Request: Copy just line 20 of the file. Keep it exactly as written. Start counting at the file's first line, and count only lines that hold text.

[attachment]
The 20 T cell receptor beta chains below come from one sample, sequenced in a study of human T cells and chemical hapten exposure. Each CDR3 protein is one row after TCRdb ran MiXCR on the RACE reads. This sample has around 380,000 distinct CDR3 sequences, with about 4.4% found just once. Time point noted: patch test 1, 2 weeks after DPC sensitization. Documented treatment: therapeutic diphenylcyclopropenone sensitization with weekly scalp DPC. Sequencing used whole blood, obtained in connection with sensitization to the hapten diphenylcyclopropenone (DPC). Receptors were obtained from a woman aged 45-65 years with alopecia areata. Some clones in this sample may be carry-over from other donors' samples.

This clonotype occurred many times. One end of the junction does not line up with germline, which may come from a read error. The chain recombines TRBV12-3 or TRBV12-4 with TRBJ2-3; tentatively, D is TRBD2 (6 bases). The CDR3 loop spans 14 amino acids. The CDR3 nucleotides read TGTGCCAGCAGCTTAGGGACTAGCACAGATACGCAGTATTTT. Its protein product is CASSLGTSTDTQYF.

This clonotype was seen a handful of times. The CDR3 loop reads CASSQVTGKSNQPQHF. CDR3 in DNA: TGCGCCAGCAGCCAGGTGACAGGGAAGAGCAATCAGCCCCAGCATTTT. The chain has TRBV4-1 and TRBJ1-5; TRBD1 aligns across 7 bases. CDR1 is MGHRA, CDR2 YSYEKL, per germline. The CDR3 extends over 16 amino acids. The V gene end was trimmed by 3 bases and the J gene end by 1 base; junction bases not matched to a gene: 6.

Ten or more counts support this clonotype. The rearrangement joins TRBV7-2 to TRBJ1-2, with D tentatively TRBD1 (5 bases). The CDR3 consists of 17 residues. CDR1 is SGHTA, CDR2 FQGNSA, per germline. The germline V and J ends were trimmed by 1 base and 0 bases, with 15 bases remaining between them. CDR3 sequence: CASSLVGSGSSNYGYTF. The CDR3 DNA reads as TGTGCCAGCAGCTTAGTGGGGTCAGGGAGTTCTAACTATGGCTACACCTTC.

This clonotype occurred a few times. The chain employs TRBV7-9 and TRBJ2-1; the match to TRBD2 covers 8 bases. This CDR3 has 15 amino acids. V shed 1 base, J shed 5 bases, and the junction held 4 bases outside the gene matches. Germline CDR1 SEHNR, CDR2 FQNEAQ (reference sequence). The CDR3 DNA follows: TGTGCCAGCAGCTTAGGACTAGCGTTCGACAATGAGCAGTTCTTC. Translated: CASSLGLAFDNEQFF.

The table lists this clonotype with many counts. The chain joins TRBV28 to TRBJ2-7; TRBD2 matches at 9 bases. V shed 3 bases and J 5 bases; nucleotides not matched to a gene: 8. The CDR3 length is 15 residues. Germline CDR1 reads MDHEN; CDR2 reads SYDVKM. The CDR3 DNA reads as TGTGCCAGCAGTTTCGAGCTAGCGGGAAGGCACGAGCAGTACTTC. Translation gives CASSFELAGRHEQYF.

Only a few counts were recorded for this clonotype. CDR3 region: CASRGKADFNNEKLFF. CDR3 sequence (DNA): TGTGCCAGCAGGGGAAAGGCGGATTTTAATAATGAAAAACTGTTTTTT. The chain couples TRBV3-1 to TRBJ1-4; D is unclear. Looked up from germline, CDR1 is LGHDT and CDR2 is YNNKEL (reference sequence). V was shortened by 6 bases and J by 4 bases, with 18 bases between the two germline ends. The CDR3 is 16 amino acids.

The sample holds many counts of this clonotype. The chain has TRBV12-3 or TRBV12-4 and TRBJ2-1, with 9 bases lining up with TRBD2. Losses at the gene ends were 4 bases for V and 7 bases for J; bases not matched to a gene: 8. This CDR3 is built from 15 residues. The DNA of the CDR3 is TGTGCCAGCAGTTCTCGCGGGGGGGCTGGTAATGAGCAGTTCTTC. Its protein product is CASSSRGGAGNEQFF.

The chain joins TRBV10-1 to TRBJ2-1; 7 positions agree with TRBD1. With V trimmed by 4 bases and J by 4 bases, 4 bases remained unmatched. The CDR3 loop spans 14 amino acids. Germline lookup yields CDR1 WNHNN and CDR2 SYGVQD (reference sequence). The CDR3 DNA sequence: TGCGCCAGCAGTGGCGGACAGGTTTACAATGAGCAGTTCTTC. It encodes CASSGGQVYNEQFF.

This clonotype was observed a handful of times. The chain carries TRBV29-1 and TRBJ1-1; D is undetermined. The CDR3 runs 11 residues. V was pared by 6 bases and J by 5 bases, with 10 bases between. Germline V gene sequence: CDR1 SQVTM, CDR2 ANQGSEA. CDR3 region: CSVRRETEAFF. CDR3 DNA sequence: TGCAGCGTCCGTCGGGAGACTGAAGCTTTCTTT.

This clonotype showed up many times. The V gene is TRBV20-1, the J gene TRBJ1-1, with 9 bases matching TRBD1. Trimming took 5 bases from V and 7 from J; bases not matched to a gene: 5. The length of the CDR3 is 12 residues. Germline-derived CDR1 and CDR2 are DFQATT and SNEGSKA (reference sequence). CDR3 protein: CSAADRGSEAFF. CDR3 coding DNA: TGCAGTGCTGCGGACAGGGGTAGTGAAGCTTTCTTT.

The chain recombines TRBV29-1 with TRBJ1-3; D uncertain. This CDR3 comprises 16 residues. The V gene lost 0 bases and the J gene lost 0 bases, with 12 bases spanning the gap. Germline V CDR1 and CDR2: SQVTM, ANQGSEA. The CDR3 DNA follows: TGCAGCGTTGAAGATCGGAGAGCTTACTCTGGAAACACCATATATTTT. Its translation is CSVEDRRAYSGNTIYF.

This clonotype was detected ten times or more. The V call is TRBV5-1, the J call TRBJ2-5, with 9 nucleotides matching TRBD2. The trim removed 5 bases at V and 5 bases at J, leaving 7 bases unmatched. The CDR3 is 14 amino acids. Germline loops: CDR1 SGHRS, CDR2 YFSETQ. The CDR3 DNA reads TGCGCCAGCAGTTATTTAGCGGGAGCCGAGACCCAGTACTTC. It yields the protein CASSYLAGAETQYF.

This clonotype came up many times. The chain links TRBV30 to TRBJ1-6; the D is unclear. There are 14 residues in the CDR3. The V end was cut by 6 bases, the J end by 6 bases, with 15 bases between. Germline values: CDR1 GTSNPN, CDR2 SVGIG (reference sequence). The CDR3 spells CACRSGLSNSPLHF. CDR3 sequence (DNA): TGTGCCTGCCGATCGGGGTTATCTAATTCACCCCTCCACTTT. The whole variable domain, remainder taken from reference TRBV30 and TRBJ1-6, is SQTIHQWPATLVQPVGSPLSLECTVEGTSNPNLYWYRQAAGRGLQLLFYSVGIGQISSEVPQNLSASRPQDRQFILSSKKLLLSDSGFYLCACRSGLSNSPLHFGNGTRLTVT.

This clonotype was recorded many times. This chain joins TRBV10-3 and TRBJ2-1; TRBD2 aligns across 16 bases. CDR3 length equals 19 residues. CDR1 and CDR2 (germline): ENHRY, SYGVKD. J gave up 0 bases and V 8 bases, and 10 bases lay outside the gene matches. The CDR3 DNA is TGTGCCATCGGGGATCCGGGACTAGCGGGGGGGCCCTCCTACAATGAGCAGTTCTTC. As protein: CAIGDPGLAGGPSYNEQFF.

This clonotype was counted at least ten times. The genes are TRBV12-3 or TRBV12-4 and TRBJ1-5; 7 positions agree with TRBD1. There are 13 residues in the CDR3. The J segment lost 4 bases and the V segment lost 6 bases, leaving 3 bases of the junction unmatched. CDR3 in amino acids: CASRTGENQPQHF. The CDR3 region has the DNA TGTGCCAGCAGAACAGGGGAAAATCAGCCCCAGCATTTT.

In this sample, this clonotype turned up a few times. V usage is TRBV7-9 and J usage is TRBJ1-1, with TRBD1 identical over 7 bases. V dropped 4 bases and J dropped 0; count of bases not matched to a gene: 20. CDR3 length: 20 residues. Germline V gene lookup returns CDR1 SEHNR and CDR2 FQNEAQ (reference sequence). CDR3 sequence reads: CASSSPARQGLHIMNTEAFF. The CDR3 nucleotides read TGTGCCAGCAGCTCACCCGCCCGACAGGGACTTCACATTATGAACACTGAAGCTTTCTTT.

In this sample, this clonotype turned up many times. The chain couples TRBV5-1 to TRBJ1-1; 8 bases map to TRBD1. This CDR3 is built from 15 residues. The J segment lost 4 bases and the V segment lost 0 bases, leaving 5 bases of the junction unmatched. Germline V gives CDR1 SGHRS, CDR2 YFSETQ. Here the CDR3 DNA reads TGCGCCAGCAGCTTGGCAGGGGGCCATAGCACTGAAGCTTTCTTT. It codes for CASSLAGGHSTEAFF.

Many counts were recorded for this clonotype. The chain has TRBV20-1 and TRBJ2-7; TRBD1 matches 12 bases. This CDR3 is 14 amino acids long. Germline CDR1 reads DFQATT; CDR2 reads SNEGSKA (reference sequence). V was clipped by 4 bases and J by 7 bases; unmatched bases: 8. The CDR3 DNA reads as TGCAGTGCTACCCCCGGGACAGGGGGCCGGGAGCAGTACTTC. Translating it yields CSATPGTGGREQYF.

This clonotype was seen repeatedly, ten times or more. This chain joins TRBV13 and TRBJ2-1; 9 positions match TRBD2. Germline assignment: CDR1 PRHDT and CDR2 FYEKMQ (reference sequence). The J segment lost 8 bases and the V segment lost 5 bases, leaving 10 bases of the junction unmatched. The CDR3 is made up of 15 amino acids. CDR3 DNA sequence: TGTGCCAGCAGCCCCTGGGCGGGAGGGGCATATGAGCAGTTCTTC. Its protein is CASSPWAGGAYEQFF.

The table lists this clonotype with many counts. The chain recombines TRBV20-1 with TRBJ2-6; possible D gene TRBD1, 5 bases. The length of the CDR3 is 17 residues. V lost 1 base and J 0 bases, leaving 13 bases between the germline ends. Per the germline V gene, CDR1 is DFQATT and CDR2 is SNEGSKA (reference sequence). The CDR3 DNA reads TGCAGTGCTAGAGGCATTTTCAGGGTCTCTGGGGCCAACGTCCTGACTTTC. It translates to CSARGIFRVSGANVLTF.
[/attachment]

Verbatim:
This clonotype was seen repeatedly, ten times or more. This chain joins TRBV13 and TRBJ2-1; 9 positions match TRBD2. Germline assignment: CDR1 PRHDT and CDR2 FYEKMQ (reference sequence). The J segment lost 8 bases and the V segment lost 5 bases, leaving 10 bases of the junction unmatched. The CDR3 is made up of 15 amino acids. CDR3 DNA sequence: TGTGCCAGCAGCCCCTGGGCGGGAGGGGCATATGAGCAGTTCTTC. Its protein is CASSPWAGGAYEQFF.